Bad-calorie-dense, one-dollar-a-slice pizza across Manhattan’s many neighbourhoods — made with sugary sauces laced with preservatives, fake analogous cheeses, tasteless toppings, and way too much dough — is still the go-to slice of comfort for those who can least afford to indulge in it. They are the ones generationally disadvantaged by the horrific medical outcomes that such food unleashes on peoples, neighbourhoods, communities, cities and countries. An objective study of the average American diet is the honest tale of two nations. Within the borders of the US, in every state and city, exist the 1-10 per cent (perhaps, an optimistic stretch) who eat real, nutritive food made with fresh ingredients and some iota of sustainability attached to its manufacturing. For the rest of the 90 per cent, eating is a daily exercise in poisoning the self and moving toward hospitalisation from diseases and disorders associated with poor food choices.
What I hadn’t expected when I returned to Delhi a couple of years ago was to find small- and big-town India mirroring the conundrum that is American public health as it relates to food choices. As I was endeavouring to bring the veritable, deeply delicious, and nutritive food of Indian homes to conferences, cooking schools, and American homes, what has clearly been identified as edible poison in the US was being hailed as gourmet delights and delicacies by self-ascribed gourmands across India. These multinationals have found a hungry customer, where everyday Indian fare with deep nutritious roots has been turned into nasty grub devoid of flavours, packing poison and horrific amounts of calories.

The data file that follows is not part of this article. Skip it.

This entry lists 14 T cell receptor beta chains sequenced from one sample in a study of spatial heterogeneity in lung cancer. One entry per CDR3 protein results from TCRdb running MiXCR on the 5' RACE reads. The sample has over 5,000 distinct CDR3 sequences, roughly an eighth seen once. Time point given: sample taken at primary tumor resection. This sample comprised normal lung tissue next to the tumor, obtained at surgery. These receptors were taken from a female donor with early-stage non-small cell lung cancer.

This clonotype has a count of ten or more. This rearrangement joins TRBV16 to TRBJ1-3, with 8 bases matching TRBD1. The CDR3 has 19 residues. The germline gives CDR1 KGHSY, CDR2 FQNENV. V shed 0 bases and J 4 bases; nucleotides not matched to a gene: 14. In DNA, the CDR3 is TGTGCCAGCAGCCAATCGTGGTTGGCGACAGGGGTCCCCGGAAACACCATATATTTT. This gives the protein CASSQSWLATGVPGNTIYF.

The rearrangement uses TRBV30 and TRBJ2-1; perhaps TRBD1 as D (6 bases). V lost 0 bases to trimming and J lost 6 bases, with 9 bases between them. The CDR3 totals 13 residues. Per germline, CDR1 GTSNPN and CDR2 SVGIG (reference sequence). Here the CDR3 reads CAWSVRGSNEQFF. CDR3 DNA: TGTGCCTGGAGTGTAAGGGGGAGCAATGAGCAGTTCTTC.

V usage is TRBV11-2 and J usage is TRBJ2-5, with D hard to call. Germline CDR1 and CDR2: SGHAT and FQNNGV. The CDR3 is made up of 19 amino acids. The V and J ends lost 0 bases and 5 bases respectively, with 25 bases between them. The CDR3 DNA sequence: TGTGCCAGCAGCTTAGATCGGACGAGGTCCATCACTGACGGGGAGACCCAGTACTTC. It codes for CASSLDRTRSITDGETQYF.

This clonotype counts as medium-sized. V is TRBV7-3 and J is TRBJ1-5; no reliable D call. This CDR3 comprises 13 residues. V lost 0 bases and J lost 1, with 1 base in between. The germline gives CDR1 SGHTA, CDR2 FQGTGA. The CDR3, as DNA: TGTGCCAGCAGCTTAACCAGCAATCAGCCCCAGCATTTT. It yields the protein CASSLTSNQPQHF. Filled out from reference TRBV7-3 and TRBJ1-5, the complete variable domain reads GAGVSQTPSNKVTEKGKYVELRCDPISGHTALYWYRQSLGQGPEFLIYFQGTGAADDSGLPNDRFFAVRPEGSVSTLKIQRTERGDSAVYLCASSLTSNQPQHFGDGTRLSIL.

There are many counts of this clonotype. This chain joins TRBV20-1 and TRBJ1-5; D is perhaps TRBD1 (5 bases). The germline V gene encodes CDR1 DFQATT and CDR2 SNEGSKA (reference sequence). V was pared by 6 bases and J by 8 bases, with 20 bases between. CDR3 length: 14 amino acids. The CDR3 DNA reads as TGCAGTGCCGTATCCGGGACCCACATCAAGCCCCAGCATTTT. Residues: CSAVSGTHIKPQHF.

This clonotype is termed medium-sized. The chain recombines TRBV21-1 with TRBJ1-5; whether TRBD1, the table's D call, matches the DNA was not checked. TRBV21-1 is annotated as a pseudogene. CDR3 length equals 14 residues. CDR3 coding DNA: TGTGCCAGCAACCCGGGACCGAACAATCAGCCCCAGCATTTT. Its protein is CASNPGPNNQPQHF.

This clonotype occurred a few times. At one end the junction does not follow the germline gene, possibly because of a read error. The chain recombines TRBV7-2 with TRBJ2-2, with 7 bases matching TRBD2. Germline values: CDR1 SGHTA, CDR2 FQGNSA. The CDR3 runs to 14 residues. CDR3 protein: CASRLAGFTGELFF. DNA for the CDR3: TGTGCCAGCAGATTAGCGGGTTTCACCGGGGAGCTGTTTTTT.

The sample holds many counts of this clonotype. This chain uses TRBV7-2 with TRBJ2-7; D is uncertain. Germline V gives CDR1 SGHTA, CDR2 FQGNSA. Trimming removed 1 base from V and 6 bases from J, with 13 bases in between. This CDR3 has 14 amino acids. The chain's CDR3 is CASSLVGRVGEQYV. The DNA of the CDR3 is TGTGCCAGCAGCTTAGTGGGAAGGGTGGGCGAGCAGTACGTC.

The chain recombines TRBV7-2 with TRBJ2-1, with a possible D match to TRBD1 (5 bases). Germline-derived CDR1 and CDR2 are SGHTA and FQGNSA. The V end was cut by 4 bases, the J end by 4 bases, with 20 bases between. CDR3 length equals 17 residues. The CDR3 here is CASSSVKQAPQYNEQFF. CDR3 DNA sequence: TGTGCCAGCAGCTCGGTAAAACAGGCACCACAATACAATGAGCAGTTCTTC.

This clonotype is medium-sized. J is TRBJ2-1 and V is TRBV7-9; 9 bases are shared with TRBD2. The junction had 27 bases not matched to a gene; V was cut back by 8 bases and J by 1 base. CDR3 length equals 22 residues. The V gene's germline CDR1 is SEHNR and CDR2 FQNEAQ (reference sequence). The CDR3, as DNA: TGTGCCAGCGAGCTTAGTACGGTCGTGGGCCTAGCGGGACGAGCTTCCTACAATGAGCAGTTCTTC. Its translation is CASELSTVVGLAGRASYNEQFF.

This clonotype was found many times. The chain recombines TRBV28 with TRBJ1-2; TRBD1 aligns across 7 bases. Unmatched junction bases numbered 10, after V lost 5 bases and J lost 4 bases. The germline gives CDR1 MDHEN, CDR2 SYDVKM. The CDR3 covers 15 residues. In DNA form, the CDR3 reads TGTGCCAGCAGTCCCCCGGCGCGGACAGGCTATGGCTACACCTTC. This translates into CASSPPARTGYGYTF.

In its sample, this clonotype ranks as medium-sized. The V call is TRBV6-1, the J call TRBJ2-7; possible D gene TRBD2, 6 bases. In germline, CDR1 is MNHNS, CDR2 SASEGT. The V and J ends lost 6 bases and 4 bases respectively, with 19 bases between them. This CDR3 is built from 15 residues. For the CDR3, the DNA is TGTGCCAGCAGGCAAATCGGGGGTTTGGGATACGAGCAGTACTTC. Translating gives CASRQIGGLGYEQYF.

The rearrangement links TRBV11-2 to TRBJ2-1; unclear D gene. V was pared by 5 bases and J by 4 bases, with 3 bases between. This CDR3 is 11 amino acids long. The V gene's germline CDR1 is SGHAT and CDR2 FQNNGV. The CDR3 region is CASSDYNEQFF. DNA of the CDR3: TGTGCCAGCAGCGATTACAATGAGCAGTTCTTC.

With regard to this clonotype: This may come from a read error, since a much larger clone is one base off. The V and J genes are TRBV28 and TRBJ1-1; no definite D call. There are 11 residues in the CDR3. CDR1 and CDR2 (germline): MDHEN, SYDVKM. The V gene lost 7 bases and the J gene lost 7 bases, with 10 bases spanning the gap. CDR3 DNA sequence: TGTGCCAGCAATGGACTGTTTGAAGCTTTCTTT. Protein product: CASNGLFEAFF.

From street-side dishes to those offered in supposed “fine-dining” restaurants, one finds cringeworthy foods that seem fancy only because they have foreign names. The public is mostly oblivious to the bad rap these ingredients and recipes get in their origin countries. With every “cheese-like-substance”-filled dish, with every mayonnaise-inspired sauce, and with every tub of fake ice cream that we consume in India, we are adding to the ever-growing number of millions in our nation suffering from diabetes, hypertension, heart disease and metabolic syndrome. While we line up for miracles to happen in hospitals and temples, multinationals without scruples and ethics are waiting happily in their own lines at banks to deposit monies they’ve made by knowingly pushing dangerous foods into nations and communities that haven’t yet caught on to the poor-health outcomes of consuming such food.